Over the past decade, educators have emphasized the need to promote and advance STEM education in the U.S. STEM, or Science, Technology, Engineering and Mathematics, is seen as critical for students to learn at an early age – and America has fallen woefully behind other countries in providing this curriculum to children. One school is looking to change that.
At the Howard Middle School of Mathematics and Science, run by Howard University, low-performing students of all socioeconomic levels are given a rigorous education in STEM fields.
"What [Howard Middle School of Mathematics and Science] … does is looks to accelerate the education of students - not just to bring them up to proficiency, but to take them to levels of mastery by introducing extreme rigor within the STEM disciplines, as well as unique course offerings that aren’t typically made available at the middle school level with a practical component that exposes kids to hands on project-based learning," said Yohance Maqubela, the school’s executive director.
The school offers programs like robotics, architecture and mechanical engineering. Their newest program, called "Start-Up Middle School Program," teaches inner-city students how to develop technology of the future.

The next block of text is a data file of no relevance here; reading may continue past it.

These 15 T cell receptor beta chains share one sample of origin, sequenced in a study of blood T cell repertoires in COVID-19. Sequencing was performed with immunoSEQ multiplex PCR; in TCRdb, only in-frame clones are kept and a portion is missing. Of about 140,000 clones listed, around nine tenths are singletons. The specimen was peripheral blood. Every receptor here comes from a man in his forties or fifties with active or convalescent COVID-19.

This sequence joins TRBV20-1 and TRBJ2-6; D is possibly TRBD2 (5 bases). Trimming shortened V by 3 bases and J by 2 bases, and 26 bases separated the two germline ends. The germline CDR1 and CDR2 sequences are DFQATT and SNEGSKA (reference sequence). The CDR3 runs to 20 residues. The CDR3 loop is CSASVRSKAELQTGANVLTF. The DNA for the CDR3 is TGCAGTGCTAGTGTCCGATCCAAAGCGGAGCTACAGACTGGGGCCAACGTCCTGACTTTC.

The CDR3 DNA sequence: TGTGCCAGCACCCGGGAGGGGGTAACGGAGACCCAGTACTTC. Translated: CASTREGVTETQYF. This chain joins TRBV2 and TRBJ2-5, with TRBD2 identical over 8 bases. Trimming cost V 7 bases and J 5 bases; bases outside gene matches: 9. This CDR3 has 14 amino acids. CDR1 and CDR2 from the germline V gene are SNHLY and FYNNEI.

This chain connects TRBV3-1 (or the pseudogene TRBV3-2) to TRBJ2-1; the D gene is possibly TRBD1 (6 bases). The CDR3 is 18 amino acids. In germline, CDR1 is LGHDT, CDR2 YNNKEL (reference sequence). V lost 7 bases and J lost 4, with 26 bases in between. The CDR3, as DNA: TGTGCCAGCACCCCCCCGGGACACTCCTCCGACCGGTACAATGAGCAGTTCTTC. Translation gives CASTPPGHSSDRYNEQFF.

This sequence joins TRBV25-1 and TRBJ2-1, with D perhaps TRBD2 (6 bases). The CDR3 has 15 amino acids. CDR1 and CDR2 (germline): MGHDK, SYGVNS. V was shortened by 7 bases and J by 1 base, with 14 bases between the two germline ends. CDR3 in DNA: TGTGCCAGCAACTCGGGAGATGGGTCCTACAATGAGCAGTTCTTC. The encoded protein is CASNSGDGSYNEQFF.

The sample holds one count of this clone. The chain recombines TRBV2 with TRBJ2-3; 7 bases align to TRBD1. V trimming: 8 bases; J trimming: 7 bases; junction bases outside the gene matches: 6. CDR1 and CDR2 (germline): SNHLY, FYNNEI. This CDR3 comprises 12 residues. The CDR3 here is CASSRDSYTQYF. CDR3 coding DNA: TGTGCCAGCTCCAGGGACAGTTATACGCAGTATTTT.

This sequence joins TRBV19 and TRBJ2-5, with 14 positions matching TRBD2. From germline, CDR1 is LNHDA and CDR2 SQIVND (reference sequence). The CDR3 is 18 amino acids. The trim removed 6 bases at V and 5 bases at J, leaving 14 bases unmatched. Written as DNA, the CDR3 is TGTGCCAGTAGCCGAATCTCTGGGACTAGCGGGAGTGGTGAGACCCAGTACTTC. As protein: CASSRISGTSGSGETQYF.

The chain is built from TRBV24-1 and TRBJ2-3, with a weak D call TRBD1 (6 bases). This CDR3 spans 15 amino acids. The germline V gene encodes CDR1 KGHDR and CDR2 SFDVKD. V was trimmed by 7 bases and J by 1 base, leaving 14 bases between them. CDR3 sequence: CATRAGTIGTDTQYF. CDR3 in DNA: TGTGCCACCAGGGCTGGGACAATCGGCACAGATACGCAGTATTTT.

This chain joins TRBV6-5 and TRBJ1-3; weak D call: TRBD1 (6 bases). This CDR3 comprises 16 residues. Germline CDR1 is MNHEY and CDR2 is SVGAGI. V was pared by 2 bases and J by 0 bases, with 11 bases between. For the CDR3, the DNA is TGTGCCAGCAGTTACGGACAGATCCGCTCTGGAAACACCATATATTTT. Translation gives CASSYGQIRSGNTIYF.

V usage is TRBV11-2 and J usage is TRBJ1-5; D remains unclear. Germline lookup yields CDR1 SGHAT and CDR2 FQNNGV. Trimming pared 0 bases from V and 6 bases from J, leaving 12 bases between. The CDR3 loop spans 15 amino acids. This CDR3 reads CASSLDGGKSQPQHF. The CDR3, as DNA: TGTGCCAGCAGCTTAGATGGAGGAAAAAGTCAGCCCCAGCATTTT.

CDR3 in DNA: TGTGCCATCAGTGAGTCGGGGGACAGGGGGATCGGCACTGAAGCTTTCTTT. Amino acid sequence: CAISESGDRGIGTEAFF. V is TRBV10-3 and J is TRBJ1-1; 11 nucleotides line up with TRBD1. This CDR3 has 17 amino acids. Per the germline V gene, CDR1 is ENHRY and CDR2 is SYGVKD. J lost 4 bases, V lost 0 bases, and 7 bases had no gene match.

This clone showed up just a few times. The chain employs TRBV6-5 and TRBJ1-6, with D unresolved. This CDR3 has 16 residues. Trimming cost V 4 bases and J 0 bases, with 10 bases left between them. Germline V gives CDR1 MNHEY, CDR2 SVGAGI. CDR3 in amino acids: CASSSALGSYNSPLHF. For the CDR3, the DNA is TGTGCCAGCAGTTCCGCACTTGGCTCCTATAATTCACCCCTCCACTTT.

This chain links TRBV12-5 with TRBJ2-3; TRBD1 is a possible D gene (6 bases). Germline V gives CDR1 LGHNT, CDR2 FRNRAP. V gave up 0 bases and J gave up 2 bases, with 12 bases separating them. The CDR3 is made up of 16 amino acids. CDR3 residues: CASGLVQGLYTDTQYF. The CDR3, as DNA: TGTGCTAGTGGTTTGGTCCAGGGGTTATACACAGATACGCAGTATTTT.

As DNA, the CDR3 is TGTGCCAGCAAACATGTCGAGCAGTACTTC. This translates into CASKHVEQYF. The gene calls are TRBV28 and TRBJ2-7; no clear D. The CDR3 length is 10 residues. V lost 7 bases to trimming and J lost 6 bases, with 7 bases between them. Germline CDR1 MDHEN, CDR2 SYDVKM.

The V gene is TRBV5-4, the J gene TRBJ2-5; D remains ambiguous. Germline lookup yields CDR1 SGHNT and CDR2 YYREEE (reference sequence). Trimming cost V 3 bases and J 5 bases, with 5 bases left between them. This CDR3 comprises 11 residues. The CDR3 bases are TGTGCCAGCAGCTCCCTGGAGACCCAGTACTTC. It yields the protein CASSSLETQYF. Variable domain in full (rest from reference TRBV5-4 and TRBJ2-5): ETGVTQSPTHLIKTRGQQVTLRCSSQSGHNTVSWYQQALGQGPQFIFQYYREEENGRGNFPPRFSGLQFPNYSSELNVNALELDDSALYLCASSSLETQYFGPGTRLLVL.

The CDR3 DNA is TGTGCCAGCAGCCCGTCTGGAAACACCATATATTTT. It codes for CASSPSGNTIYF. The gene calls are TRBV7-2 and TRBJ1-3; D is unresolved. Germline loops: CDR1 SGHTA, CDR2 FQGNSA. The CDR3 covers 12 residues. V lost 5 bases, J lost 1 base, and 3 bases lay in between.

"We combine traditional computer science education with entrepreneurial studies," Maqubela told Fox Business’ Lauren Simonetti on FoxNews.com LIVE. "We bring in professionals from the outside world to help to teach our students how not only to start their own businesses, but how to actually develop the tools that they will need to create those businesses."
The school’s rigorous programs require dedication and hard work. Maqubela says he warns students they will have more homework than they’ve ever had in their lives. But the results have been overwhelming – more than 90 percent of the school’s students go on to college.
"We have to prepare ourselves for the fact that we’ve shifted from an industrial economy to an intelligence-based economy, and not just at the entry level, but at the highest levels," said Maqubela. "If we want our students to be able to compete with the best and brightest from around the world … we have to do this. Not just in little pockets, but aggressively across the board."